Rapid adaptation and plasticity
Evolution is often considered a slow process taking hundreds to thousands of generations to affect population level change. This narrow expectation captures a limited set of conditions under which evolutionary processes occur. Recent studies have shown that wild populations can evolve over tens of generations in response to rapidly changing environmental conditions, including temperature although the genetic basis for rapid evolution remains poorly understood. The phenotypic response that ectothermic animals have to temperature implicates heritable metabolic processes as likely targets of evolution and may explain why organisms are able to readily evolve in response to rapidly changing environmental temperature.
Current: Metabolic and gene expression plasticity in Mexican tetra (Astyanax mexicanus)
A. mexicanus exist as two morphs: ancestral surface and ~30 independently derived cave populations. Cave morphs have evolved to survive in the constantly dark and nutrient limited cave environment and differ from surface morphs in their metabolism, behavior, and morphology including eye size/presence, mechano-sensory system, sugar and lipid metabolism, and degree of pigmentation. Planned experiments include gene expression response to starvation in surface and cave morphs and mark-recapture experiments to assess plasticity of sleep and metabolism in wild caught surface fish introduced into a man-made cave.
Past: Metabolic and thermal physiology, gene expression, and genomics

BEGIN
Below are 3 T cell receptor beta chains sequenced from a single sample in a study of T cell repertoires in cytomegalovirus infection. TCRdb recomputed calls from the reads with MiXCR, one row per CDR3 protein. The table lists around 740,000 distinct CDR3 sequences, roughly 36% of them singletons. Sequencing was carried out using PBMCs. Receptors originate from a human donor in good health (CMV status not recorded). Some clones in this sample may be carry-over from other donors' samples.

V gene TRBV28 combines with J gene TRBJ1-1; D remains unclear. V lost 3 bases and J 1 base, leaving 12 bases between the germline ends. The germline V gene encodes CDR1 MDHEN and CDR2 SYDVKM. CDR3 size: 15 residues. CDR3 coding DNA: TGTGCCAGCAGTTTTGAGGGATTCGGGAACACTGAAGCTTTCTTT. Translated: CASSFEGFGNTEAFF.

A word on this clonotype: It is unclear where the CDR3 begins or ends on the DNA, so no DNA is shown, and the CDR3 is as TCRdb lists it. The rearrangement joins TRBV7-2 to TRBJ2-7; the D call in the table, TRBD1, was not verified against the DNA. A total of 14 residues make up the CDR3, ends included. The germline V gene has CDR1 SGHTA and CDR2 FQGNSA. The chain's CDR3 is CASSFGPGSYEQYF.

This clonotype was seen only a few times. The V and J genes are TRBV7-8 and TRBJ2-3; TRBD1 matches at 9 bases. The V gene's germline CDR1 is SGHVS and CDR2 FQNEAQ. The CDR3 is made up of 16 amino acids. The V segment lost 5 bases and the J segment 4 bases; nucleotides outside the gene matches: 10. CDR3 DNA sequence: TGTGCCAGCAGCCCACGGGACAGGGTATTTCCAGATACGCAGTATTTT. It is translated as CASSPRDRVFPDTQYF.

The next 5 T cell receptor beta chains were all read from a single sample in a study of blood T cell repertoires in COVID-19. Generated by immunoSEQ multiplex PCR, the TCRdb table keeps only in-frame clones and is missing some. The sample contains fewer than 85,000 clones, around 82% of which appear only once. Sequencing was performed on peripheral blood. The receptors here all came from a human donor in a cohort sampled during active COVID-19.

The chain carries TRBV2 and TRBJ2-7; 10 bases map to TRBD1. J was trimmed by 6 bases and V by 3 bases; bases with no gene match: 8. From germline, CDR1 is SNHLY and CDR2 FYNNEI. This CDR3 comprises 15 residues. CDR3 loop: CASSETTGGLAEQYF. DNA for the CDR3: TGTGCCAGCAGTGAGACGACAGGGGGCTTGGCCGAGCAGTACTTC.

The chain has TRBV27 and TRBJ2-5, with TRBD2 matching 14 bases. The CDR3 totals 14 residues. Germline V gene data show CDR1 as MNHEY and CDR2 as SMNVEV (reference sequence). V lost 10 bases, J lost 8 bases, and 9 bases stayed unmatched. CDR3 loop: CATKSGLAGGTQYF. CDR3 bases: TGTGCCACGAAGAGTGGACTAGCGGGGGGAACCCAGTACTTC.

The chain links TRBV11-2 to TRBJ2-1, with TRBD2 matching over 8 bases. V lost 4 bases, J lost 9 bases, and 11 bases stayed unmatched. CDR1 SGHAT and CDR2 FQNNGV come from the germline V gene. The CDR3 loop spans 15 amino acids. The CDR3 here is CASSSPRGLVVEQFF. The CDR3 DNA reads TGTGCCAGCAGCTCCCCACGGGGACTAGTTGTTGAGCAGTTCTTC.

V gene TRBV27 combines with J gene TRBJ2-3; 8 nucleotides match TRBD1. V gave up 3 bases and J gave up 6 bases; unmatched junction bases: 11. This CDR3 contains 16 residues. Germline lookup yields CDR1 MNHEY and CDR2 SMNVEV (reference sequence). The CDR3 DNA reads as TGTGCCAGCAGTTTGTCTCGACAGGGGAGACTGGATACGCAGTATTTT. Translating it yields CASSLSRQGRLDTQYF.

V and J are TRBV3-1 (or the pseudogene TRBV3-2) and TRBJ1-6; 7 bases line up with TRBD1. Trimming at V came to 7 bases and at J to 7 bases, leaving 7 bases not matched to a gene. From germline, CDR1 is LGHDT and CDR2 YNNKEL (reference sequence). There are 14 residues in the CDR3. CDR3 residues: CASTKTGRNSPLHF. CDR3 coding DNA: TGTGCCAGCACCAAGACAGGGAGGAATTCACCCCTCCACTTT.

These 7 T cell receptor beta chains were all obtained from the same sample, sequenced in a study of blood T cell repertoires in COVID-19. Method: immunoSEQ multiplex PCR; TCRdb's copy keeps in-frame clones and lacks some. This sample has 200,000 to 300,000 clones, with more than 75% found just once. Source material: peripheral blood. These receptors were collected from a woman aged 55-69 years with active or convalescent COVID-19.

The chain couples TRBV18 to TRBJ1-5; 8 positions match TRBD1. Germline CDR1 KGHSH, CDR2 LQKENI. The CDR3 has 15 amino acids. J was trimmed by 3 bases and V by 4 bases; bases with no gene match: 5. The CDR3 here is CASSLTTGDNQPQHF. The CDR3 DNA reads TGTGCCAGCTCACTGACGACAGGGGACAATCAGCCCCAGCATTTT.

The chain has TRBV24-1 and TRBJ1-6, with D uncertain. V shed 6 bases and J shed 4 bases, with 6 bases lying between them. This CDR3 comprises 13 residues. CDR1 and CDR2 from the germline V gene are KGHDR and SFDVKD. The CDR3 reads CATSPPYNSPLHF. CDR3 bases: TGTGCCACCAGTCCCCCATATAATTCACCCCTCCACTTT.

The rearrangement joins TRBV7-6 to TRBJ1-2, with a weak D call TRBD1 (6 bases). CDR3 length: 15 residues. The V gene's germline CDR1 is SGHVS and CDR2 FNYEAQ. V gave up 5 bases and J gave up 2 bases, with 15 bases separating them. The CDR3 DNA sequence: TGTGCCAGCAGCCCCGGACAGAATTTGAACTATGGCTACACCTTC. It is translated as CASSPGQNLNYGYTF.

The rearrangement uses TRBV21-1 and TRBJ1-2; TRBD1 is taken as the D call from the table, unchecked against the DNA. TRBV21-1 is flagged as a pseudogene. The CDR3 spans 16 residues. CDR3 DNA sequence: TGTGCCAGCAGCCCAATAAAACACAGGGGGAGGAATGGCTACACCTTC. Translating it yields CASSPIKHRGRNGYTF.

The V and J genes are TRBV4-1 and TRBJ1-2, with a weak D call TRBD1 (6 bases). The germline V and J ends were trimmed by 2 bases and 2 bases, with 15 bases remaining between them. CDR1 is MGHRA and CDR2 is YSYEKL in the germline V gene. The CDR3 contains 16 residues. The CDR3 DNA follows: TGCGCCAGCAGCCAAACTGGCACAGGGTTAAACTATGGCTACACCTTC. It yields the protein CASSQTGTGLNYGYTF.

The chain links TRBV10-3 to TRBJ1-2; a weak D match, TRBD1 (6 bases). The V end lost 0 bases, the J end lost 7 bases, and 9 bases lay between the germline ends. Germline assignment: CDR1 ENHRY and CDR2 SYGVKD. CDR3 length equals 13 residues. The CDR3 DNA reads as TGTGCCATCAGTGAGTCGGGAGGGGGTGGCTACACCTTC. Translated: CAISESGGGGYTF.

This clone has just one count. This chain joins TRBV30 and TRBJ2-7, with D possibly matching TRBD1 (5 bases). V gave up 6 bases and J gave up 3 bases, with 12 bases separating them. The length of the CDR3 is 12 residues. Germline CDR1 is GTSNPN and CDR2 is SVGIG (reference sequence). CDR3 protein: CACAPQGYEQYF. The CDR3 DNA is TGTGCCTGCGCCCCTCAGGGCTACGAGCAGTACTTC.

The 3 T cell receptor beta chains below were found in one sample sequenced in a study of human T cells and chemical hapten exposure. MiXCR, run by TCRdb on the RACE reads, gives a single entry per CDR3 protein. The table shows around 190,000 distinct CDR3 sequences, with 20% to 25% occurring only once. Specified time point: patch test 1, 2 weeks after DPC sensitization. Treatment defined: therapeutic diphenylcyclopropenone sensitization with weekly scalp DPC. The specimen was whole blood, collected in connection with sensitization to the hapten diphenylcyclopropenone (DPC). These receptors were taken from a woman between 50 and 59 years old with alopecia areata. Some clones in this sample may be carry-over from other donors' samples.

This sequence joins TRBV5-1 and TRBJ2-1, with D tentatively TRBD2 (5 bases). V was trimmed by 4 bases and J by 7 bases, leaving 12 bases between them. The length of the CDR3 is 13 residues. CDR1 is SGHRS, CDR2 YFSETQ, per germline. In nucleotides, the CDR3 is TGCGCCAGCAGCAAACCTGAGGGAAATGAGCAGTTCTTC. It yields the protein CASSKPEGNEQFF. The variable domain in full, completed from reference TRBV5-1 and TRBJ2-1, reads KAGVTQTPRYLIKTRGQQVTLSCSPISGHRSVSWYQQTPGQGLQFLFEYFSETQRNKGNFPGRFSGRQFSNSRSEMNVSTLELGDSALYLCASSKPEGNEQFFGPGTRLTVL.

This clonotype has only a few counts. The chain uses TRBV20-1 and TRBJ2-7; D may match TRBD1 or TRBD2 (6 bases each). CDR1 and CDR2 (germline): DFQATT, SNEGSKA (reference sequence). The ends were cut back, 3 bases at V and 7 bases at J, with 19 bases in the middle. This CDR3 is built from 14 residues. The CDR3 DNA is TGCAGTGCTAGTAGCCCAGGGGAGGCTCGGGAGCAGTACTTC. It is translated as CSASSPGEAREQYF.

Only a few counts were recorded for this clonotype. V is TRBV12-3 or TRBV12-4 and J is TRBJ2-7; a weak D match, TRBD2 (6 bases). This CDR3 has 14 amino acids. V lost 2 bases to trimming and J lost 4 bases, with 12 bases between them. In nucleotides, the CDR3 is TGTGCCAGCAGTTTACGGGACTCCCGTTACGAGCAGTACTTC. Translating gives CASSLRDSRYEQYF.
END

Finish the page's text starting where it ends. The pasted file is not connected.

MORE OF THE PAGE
My dissertation work was largely interdisciplinary and leveraged the large variation found within and among F. heteroclitus populations found within 10s of kilometers (similar to that found between species separated by 100s of kilometers living in distinct environments) to understand the molecular and genetic basis of thermal acclimation and local adaptation to temperature.
Other past projects included characterizing scope of response to constant and variable CO2 regimes in early life stage Atlantic silverside (Menidia menidia) as a NOAA Hollings Scholar and a collaboration quantifying gene expression response to Stony Coral Tissue Loss Disease (SCTLD) in two species of corals found on the Florida Reef Tract (press release).
DeLiberto A.N., Drown M.K., Ehrlich M.A., Oleksiak M.F., and Crawford D.L. (2022). Feeling the heat: Variation in thermal sensitivity within and among populations. Journal of Experimental Biology.
Chambers, R. C., Habeck, E., Boyce, D., Drown, M. K., Brewster, S., & Zyck, A. (2021). Scope of response of Atlantic silverside (Menidia menidia) to a broad range of constant and variable CO2 regimes. Internal Report.
Chambers, R. C., Habeck, E., Boyce, D., Drown, M. K., Wieczorek, D., & Poach, M. (2021). A new apparatus for revealing the biological scope-of-response of small marine organisms to multiple CO2 regimes. Internal Report.
Drown, M.K., DeLiberto, A.N., Ehrlich, M.A., Crawford, D.L., & Oleksiak, M.F. (2021). Interindividual variation in metabolic and thermal tolerance traits from populations subjected to recent anthropogenic heating. Royal Society Open Science.
Traylor-Knowles, N., Connelly, M.T., Young, B.D., Eaton, K., Muller, E.M., Paul, V.J., Ushijima, B., DeMerlis, A., Drown, M.K., Goncalves, A. and Kron, N. (2021). Gene Expression Response to Stony Coral Tissue Loss Disease Transmission in M. cavernosa and O. faveolata From Florida. Frontiers in Marine Science.
Drown, M.K., DeLiberto, A.N., Crawford, D.L., & Oleksiak, M.F. (2020). An innovative setup for high-throughput respirometry of small aquatic animals. Frontiers in Marine Science: Aquatic Physiology.